One of the topics this week’s two parshot, Mattos and Masei, deals with is the neder, or vow. A neder can occur if someone says they will no longer enjoy something that the Torah permits them to enjoy, for example, “Apples are forbidden to me for a week.” A neder can also occur if someone obligates themselves to bring an optional offering or to fulfill an optional commandment, for example to give money to a charity.
The neder is unique in religious experience, because usually only a god of some religion can change the religious status of a thing. Declaring a neder allows a person to change the religious status of something, from permitted to forbidden or from optional to required. Why would a person prohibit himself from enjoying something? Like fasting, the prohibition helps us sort out what is important and necessary from what is enjoyable but not necessary. This turns our thoughts inward to discover what is important in life.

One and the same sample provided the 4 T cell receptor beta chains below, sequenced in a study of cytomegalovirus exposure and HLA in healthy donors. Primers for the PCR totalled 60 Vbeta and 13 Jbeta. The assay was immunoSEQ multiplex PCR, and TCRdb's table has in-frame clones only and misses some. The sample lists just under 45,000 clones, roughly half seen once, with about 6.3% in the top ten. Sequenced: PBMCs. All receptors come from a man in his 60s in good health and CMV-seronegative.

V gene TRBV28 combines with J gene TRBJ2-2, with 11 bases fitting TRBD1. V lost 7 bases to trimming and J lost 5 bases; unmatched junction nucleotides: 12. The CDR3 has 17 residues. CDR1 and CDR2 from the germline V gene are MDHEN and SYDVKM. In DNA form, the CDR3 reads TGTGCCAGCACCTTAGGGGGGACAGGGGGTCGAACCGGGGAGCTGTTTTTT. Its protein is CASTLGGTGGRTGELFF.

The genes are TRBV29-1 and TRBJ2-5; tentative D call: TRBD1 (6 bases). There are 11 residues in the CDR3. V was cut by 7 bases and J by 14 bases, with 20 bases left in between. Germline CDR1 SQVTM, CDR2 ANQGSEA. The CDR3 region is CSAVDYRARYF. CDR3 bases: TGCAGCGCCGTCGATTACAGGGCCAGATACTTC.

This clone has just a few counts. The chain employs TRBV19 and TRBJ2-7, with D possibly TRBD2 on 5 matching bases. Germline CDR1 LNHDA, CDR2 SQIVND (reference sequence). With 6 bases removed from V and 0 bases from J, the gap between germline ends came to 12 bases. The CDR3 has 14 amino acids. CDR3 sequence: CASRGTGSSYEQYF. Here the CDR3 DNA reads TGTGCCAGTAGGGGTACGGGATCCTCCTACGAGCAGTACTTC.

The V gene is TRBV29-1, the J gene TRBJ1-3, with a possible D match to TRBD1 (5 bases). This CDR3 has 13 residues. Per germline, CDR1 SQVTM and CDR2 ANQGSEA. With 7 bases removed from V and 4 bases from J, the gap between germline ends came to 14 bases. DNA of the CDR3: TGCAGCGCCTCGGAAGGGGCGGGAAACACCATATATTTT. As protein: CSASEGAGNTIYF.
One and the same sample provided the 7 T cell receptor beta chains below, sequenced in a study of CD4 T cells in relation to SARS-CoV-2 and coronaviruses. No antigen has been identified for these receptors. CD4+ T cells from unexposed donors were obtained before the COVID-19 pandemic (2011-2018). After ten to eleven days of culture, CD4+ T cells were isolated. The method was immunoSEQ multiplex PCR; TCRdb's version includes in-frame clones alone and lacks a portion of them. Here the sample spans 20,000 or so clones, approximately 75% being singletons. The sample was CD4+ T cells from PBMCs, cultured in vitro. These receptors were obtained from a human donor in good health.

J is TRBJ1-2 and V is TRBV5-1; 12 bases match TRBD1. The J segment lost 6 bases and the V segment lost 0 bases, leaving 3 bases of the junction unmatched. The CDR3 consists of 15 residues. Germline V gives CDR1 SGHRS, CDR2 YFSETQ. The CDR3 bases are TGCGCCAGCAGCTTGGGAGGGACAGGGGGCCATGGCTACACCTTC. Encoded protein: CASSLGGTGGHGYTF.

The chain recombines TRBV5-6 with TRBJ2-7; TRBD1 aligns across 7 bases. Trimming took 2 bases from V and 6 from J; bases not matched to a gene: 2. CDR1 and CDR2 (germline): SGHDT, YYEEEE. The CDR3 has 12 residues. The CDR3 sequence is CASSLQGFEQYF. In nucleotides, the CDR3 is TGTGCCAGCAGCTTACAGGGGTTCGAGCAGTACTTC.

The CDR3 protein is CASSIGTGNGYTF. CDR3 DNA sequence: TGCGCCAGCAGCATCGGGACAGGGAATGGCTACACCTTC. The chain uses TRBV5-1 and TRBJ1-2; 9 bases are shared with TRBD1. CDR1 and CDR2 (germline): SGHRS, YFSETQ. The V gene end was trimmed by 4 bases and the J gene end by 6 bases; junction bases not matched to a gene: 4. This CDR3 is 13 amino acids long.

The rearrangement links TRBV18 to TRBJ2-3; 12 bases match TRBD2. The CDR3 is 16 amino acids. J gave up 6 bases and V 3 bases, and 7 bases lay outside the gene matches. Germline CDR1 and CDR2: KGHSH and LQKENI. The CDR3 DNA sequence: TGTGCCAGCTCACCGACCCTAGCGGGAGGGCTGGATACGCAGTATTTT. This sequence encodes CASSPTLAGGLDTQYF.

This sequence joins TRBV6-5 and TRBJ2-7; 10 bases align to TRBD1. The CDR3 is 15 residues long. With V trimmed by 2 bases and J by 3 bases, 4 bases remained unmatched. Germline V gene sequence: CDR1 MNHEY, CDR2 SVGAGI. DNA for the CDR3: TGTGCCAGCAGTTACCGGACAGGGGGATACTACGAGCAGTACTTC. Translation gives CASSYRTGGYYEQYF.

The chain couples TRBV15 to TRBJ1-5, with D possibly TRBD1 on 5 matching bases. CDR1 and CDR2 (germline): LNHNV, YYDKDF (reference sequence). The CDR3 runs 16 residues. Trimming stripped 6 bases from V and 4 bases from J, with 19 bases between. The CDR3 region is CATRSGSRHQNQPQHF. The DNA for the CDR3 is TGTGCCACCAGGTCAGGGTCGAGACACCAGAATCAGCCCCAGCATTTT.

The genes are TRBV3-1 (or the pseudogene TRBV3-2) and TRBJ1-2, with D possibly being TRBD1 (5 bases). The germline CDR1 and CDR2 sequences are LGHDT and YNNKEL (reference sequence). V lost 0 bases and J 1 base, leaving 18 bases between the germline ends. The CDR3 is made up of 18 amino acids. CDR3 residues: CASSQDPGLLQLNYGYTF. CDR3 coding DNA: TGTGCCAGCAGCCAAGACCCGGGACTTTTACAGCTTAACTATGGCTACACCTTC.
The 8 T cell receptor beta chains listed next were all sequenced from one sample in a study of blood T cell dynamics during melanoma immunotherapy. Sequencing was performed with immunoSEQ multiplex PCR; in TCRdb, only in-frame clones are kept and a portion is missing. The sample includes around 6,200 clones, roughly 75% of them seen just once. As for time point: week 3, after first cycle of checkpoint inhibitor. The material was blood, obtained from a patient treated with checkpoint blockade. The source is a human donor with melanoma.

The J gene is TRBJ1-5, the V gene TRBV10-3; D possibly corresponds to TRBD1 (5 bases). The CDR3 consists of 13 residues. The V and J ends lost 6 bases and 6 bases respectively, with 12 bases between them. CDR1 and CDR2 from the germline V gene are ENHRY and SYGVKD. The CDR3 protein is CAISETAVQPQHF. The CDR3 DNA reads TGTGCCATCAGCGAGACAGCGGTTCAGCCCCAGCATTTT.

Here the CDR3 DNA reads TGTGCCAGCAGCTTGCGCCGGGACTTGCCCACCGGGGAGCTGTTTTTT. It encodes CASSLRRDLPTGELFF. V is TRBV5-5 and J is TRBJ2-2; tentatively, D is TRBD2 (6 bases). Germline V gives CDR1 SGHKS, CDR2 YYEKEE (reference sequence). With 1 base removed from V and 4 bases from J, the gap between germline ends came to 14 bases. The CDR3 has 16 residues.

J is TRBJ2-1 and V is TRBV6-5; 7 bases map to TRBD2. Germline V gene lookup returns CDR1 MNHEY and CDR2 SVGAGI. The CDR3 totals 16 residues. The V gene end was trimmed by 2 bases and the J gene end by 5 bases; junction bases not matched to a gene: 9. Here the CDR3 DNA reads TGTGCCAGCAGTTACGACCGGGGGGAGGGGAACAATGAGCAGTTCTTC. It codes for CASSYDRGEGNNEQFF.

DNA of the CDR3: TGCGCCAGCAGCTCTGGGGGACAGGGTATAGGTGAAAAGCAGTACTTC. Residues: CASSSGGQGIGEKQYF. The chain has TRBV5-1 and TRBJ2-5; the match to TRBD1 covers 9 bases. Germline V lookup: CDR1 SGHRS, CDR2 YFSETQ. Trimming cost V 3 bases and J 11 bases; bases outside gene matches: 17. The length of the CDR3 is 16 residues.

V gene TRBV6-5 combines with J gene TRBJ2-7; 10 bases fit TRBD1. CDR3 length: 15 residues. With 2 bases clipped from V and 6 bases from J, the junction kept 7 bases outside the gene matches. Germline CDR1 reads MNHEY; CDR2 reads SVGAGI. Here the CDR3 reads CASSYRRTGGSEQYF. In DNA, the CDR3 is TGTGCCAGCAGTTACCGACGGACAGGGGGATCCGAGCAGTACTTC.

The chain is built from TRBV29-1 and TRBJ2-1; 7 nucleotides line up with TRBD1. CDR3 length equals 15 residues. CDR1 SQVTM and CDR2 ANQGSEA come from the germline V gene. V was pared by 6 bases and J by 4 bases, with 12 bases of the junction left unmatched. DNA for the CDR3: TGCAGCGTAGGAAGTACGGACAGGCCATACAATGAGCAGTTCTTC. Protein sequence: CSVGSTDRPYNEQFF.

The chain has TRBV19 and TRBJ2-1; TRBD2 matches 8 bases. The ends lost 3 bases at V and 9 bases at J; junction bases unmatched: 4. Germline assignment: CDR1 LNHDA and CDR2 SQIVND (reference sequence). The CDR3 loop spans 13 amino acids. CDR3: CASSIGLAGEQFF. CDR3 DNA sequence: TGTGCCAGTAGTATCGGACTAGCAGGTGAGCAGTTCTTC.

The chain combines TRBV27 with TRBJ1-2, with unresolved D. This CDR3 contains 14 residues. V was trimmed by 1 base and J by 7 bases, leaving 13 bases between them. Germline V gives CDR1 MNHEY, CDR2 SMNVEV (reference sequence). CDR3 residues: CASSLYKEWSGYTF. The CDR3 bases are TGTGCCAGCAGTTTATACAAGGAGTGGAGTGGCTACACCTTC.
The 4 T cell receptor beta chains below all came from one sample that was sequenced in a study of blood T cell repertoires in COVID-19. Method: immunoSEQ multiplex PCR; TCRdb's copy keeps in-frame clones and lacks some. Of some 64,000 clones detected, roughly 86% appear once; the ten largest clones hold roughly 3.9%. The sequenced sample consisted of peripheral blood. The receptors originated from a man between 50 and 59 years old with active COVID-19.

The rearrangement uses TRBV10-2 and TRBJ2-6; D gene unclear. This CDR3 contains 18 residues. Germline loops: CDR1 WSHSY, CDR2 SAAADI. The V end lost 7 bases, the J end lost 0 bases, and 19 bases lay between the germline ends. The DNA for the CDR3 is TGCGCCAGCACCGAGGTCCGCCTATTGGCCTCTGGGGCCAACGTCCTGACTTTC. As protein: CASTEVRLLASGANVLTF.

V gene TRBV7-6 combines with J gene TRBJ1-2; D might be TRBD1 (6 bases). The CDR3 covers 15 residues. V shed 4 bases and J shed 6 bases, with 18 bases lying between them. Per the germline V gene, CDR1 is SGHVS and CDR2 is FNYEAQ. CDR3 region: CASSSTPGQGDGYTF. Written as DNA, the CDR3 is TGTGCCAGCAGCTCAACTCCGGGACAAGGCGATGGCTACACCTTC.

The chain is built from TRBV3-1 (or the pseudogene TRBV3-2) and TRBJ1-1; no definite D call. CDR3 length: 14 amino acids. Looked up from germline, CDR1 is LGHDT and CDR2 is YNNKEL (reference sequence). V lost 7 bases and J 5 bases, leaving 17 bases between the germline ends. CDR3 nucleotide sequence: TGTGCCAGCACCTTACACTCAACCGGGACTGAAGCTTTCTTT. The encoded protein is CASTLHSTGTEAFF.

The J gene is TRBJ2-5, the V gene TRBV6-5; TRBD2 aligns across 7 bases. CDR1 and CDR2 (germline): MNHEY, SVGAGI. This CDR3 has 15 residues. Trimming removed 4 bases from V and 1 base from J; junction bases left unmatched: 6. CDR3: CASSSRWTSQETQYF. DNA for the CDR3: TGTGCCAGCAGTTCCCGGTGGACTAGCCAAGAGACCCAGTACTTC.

The parasha Mattos begins with the basic law of the neder, “If a man takes a vow to God or swears an oath to establish a prohibition upon himself, he shall not desecrate his word; according to whatever comes from his mouth shall he do.” (Numbers 30:3) God permits us to make a neder but it will be useless if we do not follow all the rules, so God commands us to complete what we say we will do.
I once saw a video where both the Chief Scout Executive and the national chief of the Order of the Arrow were asked the same question in separate interviews: “What is the most important point of the Scout Law?” Both of them immediately answered, “Trustworthy.”
They both realized that doing what you say you will do is the basis of all other human interaction. If people cannot trust you to do what you say you will, how can they believe anything about you? Just as the neder permits you to change the religious status of something, so your word to other people permits you to create a relationship. Both the neder and the relationship with the other person are built on being trustworthy.